A Normal I-sync with cycle count packet is equivalent to a Normal I-sync packet followed by a Cycle count packet. The cycle count indicates the number of cycles (W atoms) that have occurred since the last P-header packet.

A Normal I-sync with cycle count packet is never output with a reason code of periodic synchronization, because the cycle count is used to indicate the gap between trace regions, and when periodic synchronization is performed there is no gap in the trace.

Figure 7.43 shows the format of a Normal I-sync with cycle count packet.

Figure 7.43. Normal I-sync with cycle count packet

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A normal I-sync packet with cycle count comprises the following contiguous components:

I-sync header

Indicates that this is an I-sync packet.

Cycle count

The number of cycles since the last P-header. See Cycle information, for cycle-accurate tracing for more information on P-headers.

In ETMv3.5, if the reason code in the information byte indicates overflow, the cycle count is unknown and cannot be relied on.

Context ID

The number of Context ID bytes traced (0-4) is statically determined by ETMCR bits [15:14]. For more information on Context ID, see Context ID packets.

I-sync information byte

In this byte:

  • Bit [7] distinguishes between Normal and LSiP I-sync packets, and is 0 for a Normal I-sync packet.

  • Bits [6:5] are a 2-bit reason code, see Reason codes.

  • Bit [4] is set to 1 if the processor is in Jazelle state.

  • Bit [3] is set to 1 if the processor is in a Non-secure state.

  • From ETMv3.3, bit [2] is the Alternative instruction set (AltISA) bit. For more information, see The Alternative instruction set bit, ETMv3.3 and later.

  • In ETMv3.5, for an implementation that includes the Virtualization Extensions, bit [1] is the Hyp bit and is set to 1 if the processor is in Hyp mode.

Instruction address

The instruction address is always four bytes and is not compressed.

Bit [0] is the Thumb bit and is set to 1 if the processor is in Thumb state. See The Alternative instruction set bit, ETMv3.3 and later for the interpretation of this bit in ETMv3.3 and later.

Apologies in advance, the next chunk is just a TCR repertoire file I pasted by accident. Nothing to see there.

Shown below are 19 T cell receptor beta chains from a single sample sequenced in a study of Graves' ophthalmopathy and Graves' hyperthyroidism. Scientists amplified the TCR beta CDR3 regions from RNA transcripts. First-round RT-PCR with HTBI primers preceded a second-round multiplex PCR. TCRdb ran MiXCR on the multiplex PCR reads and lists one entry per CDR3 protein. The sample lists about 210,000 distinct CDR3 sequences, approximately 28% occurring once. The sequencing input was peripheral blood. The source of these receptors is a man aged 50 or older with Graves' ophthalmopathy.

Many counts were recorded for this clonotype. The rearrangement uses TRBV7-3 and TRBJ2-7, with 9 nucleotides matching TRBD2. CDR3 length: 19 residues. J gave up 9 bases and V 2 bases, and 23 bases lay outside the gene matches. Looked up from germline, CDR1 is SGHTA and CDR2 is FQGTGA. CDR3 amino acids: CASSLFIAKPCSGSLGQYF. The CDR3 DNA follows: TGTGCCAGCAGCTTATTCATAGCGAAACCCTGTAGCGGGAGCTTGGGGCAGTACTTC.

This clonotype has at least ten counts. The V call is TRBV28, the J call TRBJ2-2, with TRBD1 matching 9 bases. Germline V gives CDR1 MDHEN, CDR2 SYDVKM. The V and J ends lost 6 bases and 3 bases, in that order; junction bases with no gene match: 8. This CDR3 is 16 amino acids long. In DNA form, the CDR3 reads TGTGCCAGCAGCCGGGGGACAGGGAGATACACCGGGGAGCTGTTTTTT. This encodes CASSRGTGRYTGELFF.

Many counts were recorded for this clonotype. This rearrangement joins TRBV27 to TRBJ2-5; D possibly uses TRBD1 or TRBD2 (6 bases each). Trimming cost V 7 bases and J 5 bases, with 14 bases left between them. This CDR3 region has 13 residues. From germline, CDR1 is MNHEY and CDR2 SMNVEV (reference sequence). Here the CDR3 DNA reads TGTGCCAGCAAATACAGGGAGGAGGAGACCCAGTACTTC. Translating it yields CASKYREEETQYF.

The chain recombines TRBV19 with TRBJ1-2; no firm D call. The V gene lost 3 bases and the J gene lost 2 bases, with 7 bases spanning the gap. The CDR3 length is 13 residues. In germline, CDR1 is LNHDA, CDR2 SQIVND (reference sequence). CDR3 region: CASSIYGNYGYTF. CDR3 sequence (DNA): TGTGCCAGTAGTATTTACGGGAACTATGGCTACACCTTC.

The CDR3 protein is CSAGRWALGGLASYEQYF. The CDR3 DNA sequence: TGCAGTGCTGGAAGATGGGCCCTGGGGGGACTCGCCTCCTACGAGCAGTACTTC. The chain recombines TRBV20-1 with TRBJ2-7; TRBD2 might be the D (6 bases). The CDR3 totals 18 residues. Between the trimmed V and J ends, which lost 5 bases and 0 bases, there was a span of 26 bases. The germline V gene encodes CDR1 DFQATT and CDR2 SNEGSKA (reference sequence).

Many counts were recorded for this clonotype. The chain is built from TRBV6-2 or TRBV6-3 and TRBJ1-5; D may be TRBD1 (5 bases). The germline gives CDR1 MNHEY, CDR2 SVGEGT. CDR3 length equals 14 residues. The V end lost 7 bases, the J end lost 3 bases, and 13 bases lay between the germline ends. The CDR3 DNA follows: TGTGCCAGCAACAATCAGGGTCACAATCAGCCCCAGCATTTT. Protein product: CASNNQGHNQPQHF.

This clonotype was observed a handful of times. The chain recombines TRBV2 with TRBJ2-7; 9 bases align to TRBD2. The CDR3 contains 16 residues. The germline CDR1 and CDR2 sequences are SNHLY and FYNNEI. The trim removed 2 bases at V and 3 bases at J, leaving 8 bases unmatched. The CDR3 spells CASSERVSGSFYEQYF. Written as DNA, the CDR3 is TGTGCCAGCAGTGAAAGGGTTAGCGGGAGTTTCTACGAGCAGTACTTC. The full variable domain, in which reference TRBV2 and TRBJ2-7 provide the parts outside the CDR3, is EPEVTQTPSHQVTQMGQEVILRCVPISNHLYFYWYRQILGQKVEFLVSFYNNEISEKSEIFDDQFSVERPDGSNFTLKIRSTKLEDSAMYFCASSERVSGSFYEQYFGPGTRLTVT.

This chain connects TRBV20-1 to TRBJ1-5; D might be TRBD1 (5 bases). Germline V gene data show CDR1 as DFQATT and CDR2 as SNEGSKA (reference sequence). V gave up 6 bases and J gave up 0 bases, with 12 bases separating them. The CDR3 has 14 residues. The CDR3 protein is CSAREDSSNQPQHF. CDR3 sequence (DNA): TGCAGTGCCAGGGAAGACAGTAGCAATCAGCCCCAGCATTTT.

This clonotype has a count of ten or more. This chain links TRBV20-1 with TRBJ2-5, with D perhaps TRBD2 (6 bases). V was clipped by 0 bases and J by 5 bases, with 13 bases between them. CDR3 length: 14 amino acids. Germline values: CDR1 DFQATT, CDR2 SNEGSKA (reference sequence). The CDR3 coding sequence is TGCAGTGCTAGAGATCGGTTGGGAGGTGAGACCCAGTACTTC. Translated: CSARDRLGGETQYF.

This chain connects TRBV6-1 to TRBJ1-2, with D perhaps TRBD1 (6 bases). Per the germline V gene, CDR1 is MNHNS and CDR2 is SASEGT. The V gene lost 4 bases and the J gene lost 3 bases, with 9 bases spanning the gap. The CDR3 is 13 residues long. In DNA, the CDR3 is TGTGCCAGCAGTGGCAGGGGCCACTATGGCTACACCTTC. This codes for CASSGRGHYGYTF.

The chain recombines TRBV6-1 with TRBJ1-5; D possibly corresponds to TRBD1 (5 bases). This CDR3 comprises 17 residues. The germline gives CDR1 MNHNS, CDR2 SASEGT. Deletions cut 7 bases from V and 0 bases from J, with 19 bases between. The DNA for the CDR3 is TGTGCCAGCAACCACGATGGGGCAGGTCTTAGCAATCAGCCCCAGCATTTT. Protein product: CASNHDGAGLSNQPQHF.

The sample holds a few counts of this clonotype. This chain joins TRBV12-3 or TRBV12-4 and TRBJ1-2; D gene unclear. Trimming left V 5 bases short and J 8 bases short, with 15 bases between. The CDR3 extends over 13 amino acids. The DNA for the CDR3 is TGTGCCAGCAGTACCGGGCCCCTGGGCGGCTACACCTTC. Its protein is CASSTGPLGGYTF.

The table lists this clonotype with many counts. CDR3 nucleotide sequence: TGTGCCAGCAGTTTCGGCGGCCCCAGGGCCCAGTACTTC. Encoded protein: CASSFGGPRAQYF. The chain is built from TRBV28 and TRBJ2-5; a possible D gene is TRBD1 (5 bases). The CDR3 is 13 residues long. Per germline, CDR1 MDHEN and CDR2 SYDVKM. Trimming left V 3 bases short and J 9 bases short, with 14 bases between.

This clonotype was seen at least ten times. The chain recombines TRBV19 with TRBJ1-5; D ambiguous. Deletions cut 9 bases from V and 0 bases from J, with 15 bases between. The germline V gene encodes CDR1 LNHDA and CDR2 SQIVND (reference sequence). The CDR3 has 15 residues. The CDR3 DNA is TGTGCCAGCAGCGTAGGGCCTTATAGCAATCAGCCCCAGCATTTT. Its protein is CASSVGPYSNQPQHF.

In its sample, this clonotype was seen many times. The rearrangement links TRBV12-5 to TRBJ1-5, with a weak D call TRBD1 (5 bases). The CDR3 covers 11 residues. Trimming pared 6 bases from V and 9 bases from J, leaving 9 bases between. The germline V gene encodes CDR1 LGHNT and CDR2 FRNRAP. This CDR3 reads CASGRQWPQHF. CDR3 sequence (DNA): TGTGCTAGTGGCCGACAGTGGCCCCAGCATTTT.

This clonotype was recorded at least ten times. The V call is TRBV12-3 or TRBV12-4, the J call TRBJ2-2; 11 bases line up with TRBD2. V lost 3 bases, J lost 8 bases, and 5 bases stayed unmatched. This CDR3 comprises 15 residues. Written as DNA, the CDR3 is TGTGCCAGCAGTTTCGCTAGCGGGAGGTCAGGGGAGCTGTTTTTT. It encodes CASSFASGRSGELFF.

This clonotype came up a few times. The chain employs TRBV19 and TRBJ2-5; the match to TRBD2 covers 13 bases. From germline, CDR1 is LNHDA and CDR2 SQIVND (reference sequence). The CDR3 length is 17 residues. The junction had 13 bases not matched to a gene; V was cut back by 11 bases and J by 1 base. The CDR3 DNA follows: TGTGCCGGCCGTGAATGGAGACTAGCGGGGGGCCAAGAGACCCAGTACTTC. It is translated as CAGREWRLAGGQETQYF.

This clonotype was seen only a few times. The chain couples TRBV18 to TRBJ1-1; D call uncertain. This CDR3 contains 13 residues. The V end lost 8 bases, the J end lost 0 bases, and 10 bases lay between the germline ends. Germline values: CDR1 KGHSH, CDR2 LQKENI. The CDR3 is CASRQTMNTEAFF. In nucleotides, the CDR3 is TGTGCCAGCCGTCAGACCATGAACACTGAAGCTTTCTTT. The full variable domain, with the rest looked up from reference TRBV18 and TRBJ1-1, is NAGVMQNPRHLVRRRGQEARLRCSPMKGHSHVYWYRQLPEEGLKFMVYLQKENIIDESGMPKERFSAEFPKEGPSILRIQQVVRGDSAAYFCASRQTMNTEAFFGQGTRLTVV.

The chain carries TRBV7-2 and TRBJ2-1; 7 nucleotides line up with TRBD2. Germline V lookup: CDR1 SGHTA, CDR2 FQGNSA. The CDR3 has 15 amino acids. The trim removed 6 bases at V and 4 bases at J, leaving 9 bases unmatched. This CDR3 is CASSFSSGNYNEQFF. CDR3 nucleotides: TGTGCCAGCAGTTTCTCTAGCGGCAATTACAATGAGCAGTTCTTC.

Load/Store in Progress (LSiP) I-sync packet

LSiP I-sync packets occur only when the following conditions occur simultaneously:

  • Trace is enabled in the middle of a data instruction. Definitions lists the data instructions.

  • Another instruction is currently executing.

An LSiP I-sync packet is never output with a reason code of periodic synchronization because this I-sync packet is only used when tracing is started. Figure 7.44 shows the format of an LSiP I-sync packet.

Figure 7.44. LSiP I-sync packet

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An LSiP I-sync packet comprises the following contiguous components:

I-sync header

Indicates that this is an I-sync packet.

Context ID

The number of Context ID bytes traced (0-4) is statically determined by ETMCR bits [15:14]. For more information on Context ID, see Context ID packets.

I-sync information byte

In this byte:

  • Bit [7] distinguishes between Normal and LSiP I-sync packets, and is 1 for a LSiP I-sync packet.

  • Bits [6:5] are a 2-bit reason code, see Reason codes.

  • Bit [4] is set to 1 if the processor is in Jazelle state.

  • Bit [3] is set to 1 if the processor is in a Non-secure state.

  • From ETMv3.3, bit [2] is the Alternative instruction set (AltISA) bit. For more information, see The Alternative instruction set bit, ETMv3.3 and later.

  • In ETMv3.5, for an implementation that includes the Virtualization Extensions, bit [1] is the Hyp bit and is set to 1 if the processor is in Hyp mode.